Investing money in the stock market is the first way Americans can build wealth and save for long-term goals such as retirement. But getting started – discovering the best way to invest your money – can feel dread. It shouldn’t be.
In short, this is how to invest money:
- Decide if you want to take a “do it yourself” or “manage it for me” approach.
- Set your financial goals and when you will need the money you plan to invest
- Choose the type of investment account to use (401 (k), IRA, taxable brokerage account, educational investment account).
- open an account
- Choose investments that match your risk tolerance (stocks, bonds, investment funds, and real estate).
- Here are the details on how to put your money to work the right way, right away.
1.Determine how much you want to invest in
Below we discuss the details of how to invest (from setting goals to choosing the best place to open an account to choosing investment tools). But if the DIY path doesn’t seem to be your cup of tea, don’t worry.
Many savers prefer someone to invest their money for them. Although this was an expensive proposition, it is now available to everyone – cheap, even! – To employ professional assistance thanks to the emergence of automated portfolio management services also known as robo-advisors.
These online consultants use computer algorithms and advanced software to create and manage a customer’s investment portfolio, and they offer everything from automatic rebalancing to improved taxes to reaching human help when you need it.
»Want help with investing? Jump here to see our picks for the best robo counselors.
All the others, let’s continue to explore the best ways to invest your money.
2.Give your money a goal and set a deadline
Knowing how to invest money begins with defining your investment goals and when you want to achieve them.
Long-term goals: The overall goal is often retirement, but you may also have other goals: Want a down payment on home or college fees? To buy a home for your dream vacation or go on a 10-year anniversary trip?
Short-term goals: This is a holiday next year, a home you want to buy next year, an emergency fund or a Christmas piggy bank.
In this post, we focus largely on long-term goals. We’ll also go over how to invest without taking a specific goal into account. After all, the goal of increasing your money is a good target in itself.
In general, money should not be invested for short-term goals at all. If you need the money you save in less than five years, review our recommendations on how to invest money to achieve short-term goals.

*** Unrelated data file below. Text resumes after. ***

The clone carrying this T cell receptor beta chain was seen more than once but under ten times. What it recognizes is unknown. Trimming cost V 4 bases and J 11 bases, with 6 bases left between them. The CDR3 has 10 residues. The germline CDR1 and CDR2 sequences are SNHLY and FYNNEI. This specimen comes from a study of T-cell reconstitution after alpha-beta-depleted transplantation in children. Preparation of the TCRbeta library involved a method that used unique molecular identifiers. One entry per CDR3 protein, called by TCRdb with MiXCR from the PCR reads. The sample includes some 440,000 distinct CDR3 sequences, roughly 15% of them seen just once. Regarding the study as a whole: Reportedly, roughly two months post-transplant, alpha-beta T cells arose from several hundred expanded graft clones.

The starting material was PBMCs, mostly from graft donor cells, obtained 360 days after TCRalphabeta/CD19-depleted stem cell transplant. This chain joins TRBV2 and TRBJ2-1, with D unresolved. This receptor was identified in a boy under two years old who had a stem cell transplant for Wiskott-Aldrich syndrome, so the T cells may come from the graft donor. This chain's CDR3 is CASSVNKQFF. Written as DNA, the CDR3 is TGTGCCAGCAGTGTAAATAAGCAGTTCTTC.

Need some help? The tool below will provide recommendations based on your goal and time horizon.
Financial goals chart
Are you wondering where to save or invest to achieve your goals? Our financial goal planning tool will help guide you toward the right calculations, based on your goal, time horizon, and other factors.
Let’s hear about your goals.
What are you saving for?
Buying a home
3.Choose an investment account
To purchase most types of stocks and bonds, you will need an investment account. Just as there are a number of bank accounts for different purposes – audits, savings, money market, certificates of deposit – there are a few investment accounts that you should know about.
Some accounts offer tax benefits if you invest for a specific purpose, such as retirement. Keep in mind that taxes or penalties may be imposed on you if you withdraw your money early, or for a reason that is not eligible under the plan rules. Other accounts are general purposes and should be used for non-retirement goals – that your dream vacation home, or the boat to go with or renew the home down the line.
Below is a list of some of the most popular investment accounts:
If you are investing for retirement:
401 (k): You may already have 401 (k), which is offered by many employers and takes direct contributions from your salary. Many companies will match your contributions, up to the maximum – if you do, you must contribute at least enough to win this match before investing elsewhere.
Conventional or Roth IRA: If you are already contributing to 401 (k) or don’t have one, you can open an individual retirement account. In the traditional IRA, your contributions are tax deductible, but dividends in retirement are taxed as normal income. A Roth IRA is the cousin of the traditional version, with reverse tax treatment: contributions are made after tax, but money grows tax-free and dividends are not taxed.